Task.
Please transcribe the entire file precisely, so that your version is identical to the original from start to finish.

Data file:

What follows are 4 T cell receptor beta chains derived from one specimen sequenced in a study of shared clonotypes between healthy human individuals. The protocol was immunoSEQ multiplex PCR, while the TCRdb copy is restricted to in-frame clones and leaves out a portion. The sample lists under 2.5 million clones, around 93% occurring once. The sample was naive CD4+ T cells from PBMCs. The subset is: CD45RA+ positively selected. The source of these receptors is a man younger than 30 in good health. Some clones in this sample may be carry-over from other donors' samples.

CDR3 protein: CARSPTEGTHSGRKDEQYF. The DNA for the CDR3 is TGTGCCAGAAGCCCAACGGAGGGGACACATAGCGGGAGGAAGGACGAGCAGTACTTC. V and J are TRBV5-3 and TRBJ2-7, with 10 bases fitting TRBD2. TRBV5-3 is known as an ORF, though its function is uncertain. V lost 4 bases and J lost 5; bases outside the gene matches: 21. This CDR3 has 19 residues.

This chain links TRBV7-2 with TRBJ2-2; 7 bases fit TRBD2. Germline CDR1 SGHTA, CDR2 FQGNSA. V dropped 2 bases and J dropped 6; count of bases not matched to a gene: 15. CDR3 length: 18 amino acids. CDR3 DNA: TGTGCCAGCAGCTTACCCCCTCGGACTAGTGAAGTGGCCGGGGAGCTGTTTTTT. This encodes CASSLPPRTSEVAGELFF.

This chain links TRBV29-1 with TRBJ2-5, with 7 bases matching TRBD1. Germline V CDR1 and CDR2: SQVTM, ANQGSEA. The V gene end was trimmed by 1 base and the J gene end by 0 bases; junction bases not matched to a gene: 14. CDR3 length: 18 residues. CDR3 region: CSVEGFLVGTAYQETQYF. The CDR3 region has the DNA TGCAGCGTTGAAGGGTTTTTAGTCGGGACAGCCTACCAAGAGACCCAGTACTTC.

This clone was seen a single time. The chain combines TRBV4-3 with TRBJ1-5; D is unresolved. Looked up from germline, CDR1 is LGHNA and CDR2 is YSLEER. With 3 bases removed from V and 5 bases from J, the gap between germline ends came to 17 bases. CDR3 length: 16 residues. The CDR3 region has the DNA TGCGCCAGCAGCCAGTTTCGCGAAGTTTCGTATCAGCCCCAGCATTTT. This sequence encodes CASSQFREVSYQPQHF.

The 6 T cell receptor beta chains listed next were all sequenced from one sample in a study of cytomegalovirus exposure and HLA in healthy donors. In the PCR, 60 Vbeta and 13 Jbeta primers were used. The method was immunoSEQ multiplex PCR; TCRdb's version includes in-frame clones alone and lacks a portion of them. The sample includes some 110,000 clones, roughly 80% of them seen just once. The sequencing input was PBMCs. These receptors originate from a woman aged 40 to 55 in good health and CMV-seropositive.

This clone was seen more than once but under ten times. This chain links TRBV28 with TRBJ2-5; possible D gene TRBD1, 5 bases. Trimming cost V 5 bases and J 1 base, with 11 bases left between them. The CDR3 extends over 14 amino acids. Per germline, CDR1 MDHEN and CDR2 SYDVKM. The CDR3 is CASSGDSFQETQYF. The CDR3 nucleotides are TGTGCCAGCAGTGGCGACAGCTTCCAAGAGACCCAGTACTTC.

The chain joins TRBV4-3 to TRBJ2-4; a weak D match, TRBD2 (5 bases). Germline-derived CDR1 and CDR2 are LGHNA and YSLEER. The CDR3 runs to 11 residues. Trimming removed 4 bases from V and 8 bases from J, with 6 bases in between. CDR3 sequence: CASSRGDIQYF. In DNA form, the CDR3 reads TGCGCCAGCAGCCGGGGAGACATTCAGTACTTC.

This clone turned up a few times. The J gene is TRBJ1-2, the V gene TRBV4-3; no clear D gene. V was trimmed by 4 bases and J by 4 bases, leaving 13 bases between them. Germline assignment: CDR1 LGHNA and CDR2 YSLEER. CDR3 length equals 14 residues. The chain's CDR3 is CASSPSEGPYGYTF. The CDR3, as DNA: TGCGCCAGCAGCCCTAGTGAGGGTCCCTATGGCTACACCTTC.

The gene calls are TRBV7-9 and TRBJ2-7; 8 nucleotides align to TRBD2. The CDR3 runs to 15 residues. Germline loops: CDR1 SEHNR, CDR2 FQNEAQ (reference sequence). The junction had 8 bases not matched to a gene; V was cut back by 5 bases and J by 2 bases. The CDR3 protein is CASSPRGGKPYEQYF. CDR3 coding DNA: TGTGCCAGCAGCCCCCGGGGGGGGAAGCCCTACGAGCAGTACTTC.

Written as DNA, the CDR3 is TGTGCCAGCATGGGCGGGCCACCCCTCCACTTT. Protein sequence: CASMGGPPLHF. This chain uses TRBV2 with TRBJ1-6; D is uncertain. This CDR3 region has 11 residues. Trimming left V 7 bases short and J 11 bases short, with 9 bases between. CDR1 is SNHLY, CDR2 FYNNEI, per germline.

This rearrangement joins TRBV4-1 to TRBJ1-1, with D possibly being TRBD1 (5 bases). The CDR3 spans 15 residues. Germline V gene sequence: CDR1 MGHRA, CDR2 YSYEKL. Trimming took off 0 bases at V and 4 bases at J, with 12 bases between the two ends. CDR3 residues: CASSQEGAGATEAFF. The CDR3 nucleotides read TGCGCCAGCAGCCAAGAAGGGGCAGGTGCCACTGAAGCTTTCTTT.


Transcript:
What follows are 4 T cell receptor beta chains derived from one specimen sequenced in a study of shared clonotypes between healthy human individuals. The protocol was immunoSEQ multiplex PCR, while the TCRdb copy is restricted to in-frame clones and leaves out a portion. The sample lists under 2.5 million clones, around 93% occurring once. The sample was naive CD4+ T cells from PBMCs. The subset is: CD45RA+ positively selected. The source of these receptors is a man younger than 30 in good health. Some clones in this sample may be carry-over from other donors' samples.

CDR3 protein: CARSPTEGTHSGRKDEQYF. The DNA for the CDR3 is TGTGCCAGAAGCCCAACGGAGGGGACACATAGCGGGAGGAAGGACGAGCAGTACTTC. V and J are TRBV5-3 and TRBJ2-7, with 10 bases fitting TRBD2. TRBV5-3 is known as an ORF, though its function is uncertain. V lost 4 bases and J lost 5; bases outside the gene matches: 21. This CDR3 has 19 residues.

This chain links TRBV7-2 with TRBJ2-2; 7 bases fit TRBD2. Germline CDR1 SGHTA, CDR2 FQGNSA. V dropped 2 bases and J dropped 6; count of bases not matched to a gene: 15. CDR3 length: 18 amino acids. CDR3 DNA: TGTGCCAGCAGCTTACCCCCTCGGACTAGTGAAGTGGCCGGGGAGCTGTTTTTT. This encodes CASSLPPRTSEVAGELFF.

This chain links TRBV29-1 with TRBJ2-5, with 7 bases matching TRBD1. Germline V CDR1 and CDR2: SQVTM, ANQGSEA. The V gene end was trimmed by 1 base and the J gene end by 0 bases; junction bases not matched to a gene: 14. CDR3 length: 18 residues. CDR3 region: CSVEGFLVGTAYQETQYF. The CDR3 region has the DNA TGCAGCGTTGAAGGGTTTTTAGTCGGGACAGCCTACCAAGAGACCCAGTACTTC.

This clone was seen a single time. The chain combines TRBV4-3 with TRBJ1-5; D is unresolved. Looked up from germline, CDR1 is LGHNA and CDR2 is YSLEER. With 3 bases removed from V and 5 bases from J, the gap between germline ends came to 17 bases. CDR3 length: 16 residues. The CDR3 region has the DNA TGCGCCAGCAGCCAGTTTCGCGAAGTTTCGTATCAGCCCCAGCATTTT. This sequence encodes CASSQFREVSYQPQHF.

The 6 T cell receptor beta chains listed next were all sequenced from one sample in a study of cytomegalovirus exposure and HLA in healthy donors. In the PCR, 60 Vbeta and 13 Jbeta primers were used. The method was immunoSEQ multiplex PCR; TCRdb's version includes in-frame clones alone and lacks a portion of them. The sample includes some 110,000 clones, roughly 80% of them seen just once. The sequencing input was PBMCs. These receptors originate from a woman aged 40 to 55 in good health and CMV-seropositive.

This clone was seen more than once but under ten times. This chain links TRBV28 with TRBJ2-5; possible D gene TRBD1, 5 bases. Trimming cost V 5 bases and J 1 base, with 11 bases left between them. The CDR3 extends over 14 amino acids. Per germline, CDR1 MDHEN and CDR2 SYDVKM. The CDR3 is CASSGDSFQETQYF. The CDR3 nucleotides are TGTGCCAGCAGTGGCGACAGCTTCCAAGAGACCCAGTACTTC.

The chain joins TRBV4-3 to TRBJ2-4; a weak D match, TRBD2 (5 bases). Germline-derived CDR1 and CDR2 are LGHNA and YSLEER. The CDR3 runs to 11 residues. Trimming removed 4 bases from V and 8 bases from J, with 6 bases in between. CDR3 sequence: CASSRGDIQYF. In DNA form, the CDR3 reads TGCGCCAGCAGCCGGGGAGACATTCAGTACTTC.

This clone turned up a few times. The J gene is TRBJ1-2, the V gene TRBV4-3; no clear D gene. V was trimmed by 4 bases and J by 4 bases, leaving 13 bases between them. Germline assignment: CDR1 LGHNA and CDR2 YSLEER. CDR3 length equals 14 residues. The chain's CDR3 is CASSPSEGPYGYTF. The CDR3, as DNA: TGCGCCAGCAGCCCTAGTGAGGGTCCCTATGGCTACACCTTC.

The gene calls are TRBV7-9 and TRBJ2-7; 8 nucleotides align to TRBD2. The CDR3 runs to 15 residues. Germline loops: CDR1 SEHNR, CDR2 FQNEAQ (reference sequence). The junction had 8 bases not matched to a gene; V was cut back by 5 bases and J by 2 bases. The CDR3 protein is CASSPRGGKPYEQYF. CDR3 coding DNA: TGTGCCAGCAGCCCCCGGGGGGGGAAGCCCTACGAGCAGTACTTC.

Written as DNA, the CDR3 is TGTGCCAGCATGGGCGGGCCACCCCTCCACTTT. Protein sequence: CASMGGPPLHF. This chain uses TRBV2 with TRBJ1-6; D is uncertain. This CDR3 region has 11 residues. Trimming left V 7 bases short and J 11 bases short, with 9 bases between. CDR1 is SNHLY, CDR2 FYNNEI, per germline.

This rearrangement joins TRBV4-1 to TRBJ1-1, with D possibly being TRBD1 (5 bases). The CDR3 spans 15 residues. Germline V gene sequence: CDR1 MGHRA, CDR2 YSYEKL. Trimming took off 0 bases at V and 4 bases at J, with 12 bases between the two ends. CDR3 residues: CASSQEGAGATEAFF. The CDR3 nucleotides read TGCGCCAGCAGCCAAGAAGGGGCAGGTGCCACTGAAGCTTTCTTT.